Tom Sturridge as Dream in episode 104 of The Sandman
Source: Netflix

No, You're Not Dreaming — 'The Sandman' Is Already in Talks for Season 2

Jamie Lerner - Author

Aug. 5 2022, Published 11:38 a.m. ET

Ever since the 1990s, attempts have been made to adapt Neil Gaiman’s masterpiece of a comic book series, The Sandman. However, none of those attempts came to fruition… until now. Netflix won the bid in 2019 to adapt The Sandman, and with author Neil staunchly on board as a producer, it’s already won the hearts and minds of Netflix viewers.

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The Sandman is a horror-fantasy series unlike any other. It straddles the genre of anthology and epic; it combines the waking world with a world of dreams. And despite all of its fantastical elements, it still has a relatable humanity to it. So, will there be a Season 2 of The Sandman? If so, we have some ideas of what it could include based on the comic books.

Charles Dance as Roderick Burgess, Ansu Kabia as Sykes in The Sandman
Source: Netflix
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Netflix has not yet confirmed ‘The Sandman’ Season 2, but it is already in the making.

In order to receive a second season, Netflix needs to weigh its viewership numbers, which it’s not quite ready to do with The Sandman, since it’s only been available to view as of Aug. 5, 2022. However, based on the buzz it’s getting and the popularity of Neil’s past television projects, our best bet is that there will be a Season 2.

Not only is the series expected to be popular, but the creative team is already working on a second season, according to Den of Geek. Creator David S. Goyer explained, “In some ways, [Season 2] is easier because we’ve educated the audience to the basic ideas. We’ve shown how the dreaming life can affect the waking world… [The themes are] more like jazz, where you get to plan variations. And we get to stretch our wings a bit more.”

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Sandra James-Young as Unity Kincaid, Vivienne Acheampong as Lucienne, Vanesu Samunyai as Rose Walker in episode 110 of The Sandman.
Source: Netflix

But don’t just take David’s word for it! Numerous potential adaptations have tried and failed, as a result of Neil's disapproval. But this time, Neil is doing it right, which means he’s planning to keep The Sandman going to reflect the full story of the comic books.

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"There are three of us, the showrunner Allan Heinberg, David Goyer and me, and we've just finished writing the first episode, and plotting and breaking down the first two seasons, so we'll see what happens next," Neil revealed to Radio Times.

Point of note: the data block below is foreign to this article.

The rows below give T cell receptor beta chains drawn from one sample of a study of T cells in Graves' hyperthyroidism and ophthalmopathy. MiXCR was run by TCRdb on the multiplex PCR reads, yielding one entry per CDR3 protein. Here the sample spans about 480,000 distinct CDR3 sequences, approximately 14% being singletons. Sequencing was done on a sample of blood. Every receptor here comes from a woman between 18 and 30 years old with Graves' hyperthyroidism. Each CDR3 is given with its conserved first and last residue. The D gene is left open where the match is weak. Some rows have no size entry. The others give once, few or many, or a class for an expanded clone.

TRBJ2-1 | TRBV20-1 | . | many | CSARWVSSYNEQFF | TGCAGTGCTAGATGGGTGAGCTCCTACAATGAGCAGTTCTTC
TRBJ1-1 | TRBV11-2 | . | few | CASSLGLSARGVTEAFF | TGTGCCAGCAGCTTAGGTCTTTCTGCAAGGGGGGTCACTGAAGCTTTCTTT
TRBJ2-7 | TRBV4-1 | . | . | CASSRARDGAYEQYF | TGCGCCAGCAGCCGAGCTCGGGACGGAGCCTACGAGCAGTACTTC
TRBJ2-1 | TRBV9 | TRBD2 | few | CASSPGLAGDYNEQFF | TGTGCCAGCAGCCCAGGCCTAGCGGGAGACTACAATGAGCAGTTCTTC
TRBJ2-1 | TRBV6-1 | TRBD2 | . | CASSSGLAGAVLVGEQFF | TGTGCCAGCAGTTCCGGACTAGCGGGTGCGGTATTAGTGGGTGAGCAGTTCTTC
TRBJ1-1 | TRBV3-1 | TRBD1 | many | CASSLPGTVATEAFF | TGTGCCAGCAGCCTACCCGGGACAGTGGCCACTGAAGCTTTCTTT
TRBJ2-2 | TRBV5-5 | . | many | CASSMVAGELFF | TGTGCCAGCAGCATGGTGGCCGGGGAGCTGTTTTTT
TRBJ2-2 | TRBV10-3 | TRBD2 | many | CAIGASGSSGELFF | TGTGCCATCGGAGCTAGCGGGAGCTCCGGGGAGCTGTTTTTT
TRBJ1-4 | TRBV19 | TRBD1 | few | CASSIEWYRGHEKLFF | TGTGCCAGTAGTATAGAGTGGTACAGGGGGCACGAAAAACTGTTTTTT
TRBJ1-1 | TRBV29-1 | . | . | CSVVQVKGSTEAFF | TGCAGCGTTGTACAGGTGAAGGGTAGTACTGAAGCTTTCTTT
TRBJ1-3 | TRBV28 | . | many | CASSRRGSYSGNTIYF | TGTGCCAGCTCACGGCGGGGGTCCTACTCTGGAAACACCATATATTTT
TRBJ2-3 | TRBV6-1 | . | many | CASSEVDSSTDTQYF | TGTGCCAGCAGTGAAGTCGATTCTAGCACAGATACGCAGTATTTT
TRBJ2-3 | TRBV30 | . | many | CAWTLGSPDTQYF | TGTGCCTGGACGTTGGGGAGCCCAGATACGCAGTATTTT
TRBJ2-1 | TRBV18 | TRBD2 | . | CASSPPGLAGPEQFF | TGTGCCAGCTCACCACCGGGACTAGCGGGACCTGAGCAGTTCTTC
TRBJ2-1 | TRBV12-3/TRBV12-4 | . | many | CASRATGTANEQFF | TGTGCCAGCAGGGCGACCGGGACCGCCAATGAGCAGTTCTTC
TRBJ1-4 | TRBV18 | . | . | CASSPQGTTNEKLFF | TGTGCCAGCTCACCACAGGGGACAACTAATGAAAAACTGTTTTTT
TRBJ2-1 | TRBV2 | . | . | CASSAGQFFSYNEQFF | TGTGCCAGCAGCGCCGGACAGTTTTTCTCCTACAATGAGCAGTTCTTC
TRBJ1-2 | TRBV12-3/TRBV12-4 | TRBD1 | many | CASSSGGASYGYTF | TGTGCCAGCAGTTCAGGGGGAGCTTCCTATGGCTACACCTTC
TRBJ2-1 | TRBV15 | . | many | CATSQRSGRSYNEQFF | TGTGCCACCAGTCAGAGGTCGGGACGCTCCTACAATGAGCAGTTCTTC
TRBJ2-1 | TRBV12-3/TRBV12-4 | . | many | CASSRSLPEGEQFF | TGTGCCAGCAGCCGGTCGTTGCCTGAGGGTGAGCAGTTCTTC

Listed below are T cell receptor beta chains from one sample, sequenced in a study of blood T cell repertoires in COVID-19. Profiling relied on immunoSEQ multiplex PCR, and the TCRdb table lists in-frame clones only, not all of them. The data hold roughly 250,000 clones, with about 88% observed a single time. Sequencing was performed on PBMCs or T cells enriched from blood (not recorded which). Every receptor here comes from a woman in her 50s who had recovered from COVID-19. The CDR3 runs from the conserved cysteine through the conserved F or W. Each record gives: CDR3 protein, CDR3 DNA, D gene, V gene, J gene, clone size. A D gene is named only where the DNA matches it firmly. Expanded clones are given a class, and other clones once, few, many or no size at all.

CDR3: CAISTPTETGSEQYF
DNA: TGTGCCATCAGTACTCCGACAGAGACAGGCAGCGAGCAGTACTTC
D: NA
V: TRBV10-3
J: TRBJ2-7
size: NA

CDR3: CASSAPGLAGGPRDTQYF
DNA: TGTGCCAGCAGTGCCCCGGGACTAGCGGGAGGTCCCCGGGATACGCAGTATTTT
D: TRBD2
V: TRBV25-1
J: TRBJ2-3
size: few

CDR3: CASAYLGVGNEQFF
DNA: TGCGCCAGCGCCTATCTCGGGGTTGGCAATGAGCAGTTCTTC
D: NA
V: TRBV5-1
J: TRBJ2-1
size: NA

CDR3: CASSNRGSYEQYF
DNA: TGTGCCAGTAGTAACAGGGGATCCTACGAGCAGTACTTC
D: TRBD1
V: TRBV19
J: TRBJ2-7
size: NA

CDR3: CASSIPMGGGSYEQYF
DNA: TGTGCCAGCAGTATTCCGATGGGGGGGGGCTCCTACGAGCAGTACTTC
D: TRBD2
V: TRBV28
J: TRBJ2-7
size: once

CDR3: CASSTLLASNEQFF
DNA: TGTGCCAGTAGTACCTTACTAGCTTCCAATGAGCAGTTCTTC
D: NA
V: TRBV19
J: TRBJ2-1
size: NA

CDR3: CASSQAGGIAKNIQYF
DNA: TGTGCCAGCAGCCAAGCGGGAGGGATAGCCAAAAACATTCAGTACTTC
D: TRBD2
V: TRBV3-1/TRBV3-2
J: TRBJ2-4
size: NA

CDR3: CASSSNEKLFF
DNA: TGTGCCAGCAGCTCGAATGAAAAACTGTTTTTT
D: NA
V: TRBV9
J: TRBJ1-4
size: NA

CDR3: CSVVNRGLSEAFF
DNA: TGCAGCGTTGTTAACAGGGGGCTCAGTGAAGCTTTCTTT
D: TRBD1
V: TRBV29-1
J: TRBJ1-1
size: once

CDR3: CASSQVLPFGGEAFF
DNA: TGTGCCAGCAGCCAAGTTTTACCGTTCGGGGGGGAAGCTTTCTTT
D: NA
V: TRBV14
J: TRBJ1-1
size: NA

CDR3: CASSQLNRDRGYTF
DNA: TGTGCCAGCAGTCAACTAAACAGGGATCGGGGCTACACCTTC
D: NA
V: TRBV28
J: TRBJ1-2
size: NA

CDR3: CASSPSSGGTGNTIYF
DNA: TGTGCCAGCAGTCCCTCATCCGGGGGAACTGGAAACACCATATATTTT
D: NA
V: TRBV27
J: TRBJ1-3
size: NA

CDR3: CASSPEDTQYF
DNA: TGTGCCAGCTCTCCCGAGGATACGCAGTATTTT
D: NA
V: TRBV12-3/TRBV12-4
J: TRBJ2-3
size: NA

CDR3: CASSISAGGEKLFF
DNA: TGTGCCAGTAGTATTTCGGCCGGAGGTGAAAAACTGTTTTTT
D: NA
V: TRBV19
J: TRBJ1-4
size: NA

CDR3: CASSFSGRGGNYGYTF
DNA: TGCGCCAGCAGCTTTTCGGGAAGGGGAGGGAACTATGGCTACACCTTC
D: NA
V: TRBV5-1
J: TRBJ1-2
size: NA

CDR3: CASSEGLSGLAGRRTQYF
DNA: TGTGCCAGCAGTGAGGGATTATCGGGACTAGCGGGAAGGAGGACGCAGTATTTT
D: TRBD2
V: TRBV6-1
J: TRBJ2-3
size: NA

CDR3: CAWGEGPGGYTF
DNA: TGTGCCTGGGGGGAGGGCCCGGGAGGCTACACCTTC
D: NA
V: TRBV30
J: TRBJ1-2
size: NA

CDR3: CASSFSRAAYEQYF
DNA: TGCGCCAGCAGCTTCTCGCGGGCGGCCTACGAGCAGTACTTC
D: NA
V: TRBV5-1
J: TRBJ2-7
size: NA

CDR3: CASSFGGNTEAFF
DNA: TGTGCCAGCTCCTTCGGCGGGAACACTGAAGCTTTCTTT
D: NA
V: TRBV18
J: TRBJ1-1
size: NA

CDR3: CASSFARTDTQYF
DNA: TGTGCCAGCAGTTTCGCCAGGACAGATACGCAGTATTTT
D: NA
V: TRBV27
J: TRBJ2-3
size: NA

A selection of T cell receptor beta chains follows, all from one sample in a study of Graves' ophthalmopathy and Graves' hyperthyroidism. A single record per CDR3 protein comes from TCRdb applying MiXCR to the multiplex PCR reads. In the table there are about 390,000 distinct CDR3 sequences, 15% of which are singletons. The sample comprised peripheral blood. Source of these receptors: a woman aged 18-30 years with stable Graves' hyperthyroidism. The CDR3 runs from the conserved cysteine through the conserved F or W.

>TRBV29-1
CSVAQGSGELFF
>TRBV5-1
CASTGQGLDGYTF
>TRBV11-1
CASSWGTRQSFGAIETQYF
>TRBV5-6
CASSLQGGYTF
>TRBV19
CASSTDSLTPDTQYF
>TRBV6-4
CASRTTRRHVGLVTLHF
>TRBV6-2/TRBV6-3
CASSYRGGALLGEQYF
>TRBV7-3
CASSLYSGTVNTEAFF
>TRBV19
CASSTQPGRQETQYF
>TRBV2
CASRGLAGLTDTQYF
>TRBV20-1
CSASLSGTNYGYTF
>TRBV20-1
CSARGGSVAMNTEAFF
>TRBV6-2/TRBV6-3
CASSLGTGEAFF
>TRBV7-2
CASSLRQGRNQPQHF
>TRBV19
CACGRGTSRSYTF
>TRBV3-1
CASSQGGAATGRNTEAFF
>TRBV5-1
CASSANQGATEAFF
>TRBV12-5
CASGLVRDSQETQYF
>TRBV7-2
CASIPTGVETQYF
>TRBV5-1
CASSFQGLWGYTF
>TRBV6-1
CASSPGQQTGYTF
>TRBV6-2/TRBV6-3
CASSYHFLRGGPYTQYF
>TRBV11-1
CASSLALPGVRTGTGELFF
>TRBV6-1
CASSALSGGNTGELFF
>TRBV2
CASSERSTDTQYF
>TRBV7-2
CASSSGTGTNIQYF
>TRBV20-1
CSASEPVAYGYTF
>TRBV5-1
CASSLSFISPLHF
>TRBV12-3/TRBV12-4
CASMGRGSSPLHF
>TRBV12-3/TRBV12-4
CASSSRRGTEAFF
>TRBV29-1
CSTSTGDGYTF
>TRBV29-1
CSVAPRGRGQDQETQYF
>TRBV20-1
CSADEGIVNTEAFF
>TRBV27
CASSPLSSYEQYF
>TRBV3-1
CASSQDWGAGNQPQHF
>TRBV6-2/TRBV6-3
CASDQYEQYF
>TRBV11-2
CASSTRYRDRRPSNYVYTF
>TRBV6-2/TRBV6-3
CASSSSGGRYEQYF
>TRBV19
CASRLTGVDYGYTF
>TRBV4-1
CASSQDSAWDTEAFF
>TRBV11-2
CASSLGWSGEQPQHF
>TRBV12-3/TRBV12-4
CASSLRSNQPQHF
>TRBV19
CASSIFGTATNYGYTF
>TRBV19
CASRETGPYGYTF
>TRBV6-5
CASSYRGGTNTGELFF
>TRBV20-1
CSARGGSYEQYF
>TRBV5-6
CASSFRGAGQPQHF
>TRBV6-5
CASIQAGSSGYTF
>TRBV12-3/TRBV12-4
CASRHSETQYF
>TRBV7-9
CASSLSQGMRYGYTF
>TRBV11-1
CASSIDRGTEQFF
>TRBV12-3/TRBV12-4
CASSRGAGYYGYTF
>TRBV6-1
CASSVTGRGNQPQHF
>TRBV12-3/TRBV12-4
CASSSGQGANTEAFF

Season 2 of ‘The Sandman’ will likely build on its comic book counterpart’s basis. (Spoiler alert: This section contains Season 1 spoilers!)

Season 1 included some departures from the original comic book source material — for example, John Cameron Mitchell’s Hal actually gets to perform — and Season 2 could see even more of that. Although it seems like all is good for Morpheus (Tom Sturridge) by the end of Season 1, there are quite a few loose ends to tie up.

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Desire (Mason Alexander Park) and Despair (Donna Preston) are determined to “draw blood” in their efforts against Morpheus, and Lucifer (Gwendoline Christie) has promised to do “something that will make God absolutely livid and bring Morpheus to his knees.”

Gwendoline Christie as Lucifer Morningstar, Tom Sturridge as Dream, Cassie Clare as Mazikeen in episode 104 of The Sandman.
Source: Netflix
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In the comic books, the plot places more importance on Rose (Vanesu Samunyai), who gives her heart to her grandmother to get rid of the vortex. In doing so, although she’s now back with Jed (Eddie Karanja), she’s unable to love. That’s not the only relationship to keep an eye on for Season 2. Season 1 introduces the story around Morpheus’s love interest, Nada, without much context or exploration.

In the comics, Morpheus views Nada’s suicide as a betrayal and sentences her to spend eternity in hell as punishment. Even though he still loves Nada, he can’t bring himself to forgive her and free her from the pits of hell. It’s likely that Season 2 will dive deeper into their relationship.

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The final major expected plotpoint of Season 2 concerns Lyta (Razane Jammal) and her newborn son. Lyta is able to conceive her son with her late husband through the crossover of the dream and waking worlds. But in doing so, Morpheus claims the child as his own creation, and vows to take the baby from Lyta once he’s born, which could have devastating consequences for the Endless.

And like Season 1, the second season could give us a fuller picture of exactly what happens behind the panels and pages of the comic books. It may not be confirmed yet, but we’re hoping and dreaming for Season 2 to come out sometime in late 2023.

Season 1 of The Sandman is now available to stream on Netflix.

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